Well, we are cut from the same cloth my dear. I have only one in the house who is not a fan of art, but the other two love it. Rachael can draw so well it looks like a photograph, so I am sure to get her the good stuff. Keegan loves to do everything and has full access to my supplies as well. Recently Rachael and Keegan have been making polymer clay figures. Rachael always has, and I wish she would open at Etsy shop for them, they are adorable, but Keegan has enjoyed learning some of the way to save clay by using tin foil, how to blend things in so it doesnt look obvious that it is two pieces, etc.
    Keegan is also into drawing and canvas work. Sometimes his painting are not so clean, but he is certainly well worth the price of a canvas and more. Great blog post Angie!

  3. says

    You are so right about “real” art supplies, Angie. You will actually save money in the long run and, if you keep a watchful eye, you can pick things up at great prices! My dollar stor once had packs of long, beautiful sable brushes. You just never know! Thanks for another great Hepful Homeschool Hint.

  4. says

    I totally agree about the art supplies. My MIL has an art studio at her house and she always brings out her supplies, brushes, paints, canvas, and let’s the kids explore. At first I was nervous about it, but she just gently tells them how to use the supplies and how to clean them up and care for them. Even my three year old does well with this. And the kids LOVE feeling like “grown-up” artists!

  5. says

    Until the last few years, I had not invested in good art supplies. I do keep the ‘cheap’ stuff around for when the boys want to just be creative and silly. However, it does make a HUGE difference for some mediums to use the good stuff for art studies. I found Dick Blick for many of the materials we needed to use Artistic Pursuits and found their prices pretty reasonable compared to some local stores.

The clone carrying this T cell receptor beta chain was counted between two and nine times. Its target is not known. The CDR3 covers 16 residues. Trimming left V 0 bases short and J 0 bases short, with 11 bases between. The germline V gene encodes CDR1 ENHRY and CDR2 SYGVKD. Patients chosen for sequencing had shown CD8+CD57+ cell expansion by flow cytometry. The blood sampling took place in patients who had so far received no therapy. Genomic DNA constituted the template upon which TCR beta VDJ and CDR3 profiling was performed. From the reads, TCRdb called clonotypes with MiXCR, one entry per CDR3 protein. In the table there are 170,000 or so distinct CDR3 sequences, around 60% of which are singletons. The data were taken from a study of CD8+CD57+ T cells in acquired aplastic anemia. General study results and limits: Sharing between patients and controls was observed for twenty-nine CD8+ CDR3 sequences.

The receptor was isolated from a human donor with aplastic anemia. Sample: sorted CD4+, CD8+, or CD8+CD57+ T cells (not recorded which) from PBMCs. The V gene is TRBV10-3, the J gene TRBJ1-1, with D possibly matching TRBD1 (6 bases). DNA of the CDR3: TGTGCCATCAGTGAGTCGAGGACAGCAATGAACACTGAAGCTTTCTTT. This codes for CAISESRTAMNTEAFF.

6. says

    I think this is so true. My son does not have any “real” art supplies yet, but I’d love to get him started next year. I know that they won’t be used for every project he does, but I believe he will benefit from using and learning to care for them.

    Thank you for sharing! I found you on the Hip Homeschool Hop.

  7. says

    I so agree. I struggle for a few reasons. #1 the cost- I know I get frustrated if the supplies are wasted or not used properly. #2 the mess- no matter how hard I try, art is usually messy. :) I try and resist the urge to hold back the art supplies and just recently moved them from a cabinet to an open, accessible shelf! Thanks for the encouragement!

    I also read your newest post- I have not been reading your blog long enough to completely understand what is going on, but you and your family will certainly be in my prayers.

  8. says

    How funny–I was just about to mention American Science & Surplus as a source of affordable, quality art supplies (you never know what they’ll have, but you may find something good!) only to see that it’s Elizabeth’s last blog right above me!

    I think the cost of real art supplies is reasonable if you give them as gifts. My 6-year-old’s Christmas presents included pastels, watercolors, a better-quality glue, and a big bag of pom-poms. I remember fondly the French colored pencils (beautiful colors, in a metal box) my aunt gave me when I was 5 or 6; I had them all the way through college!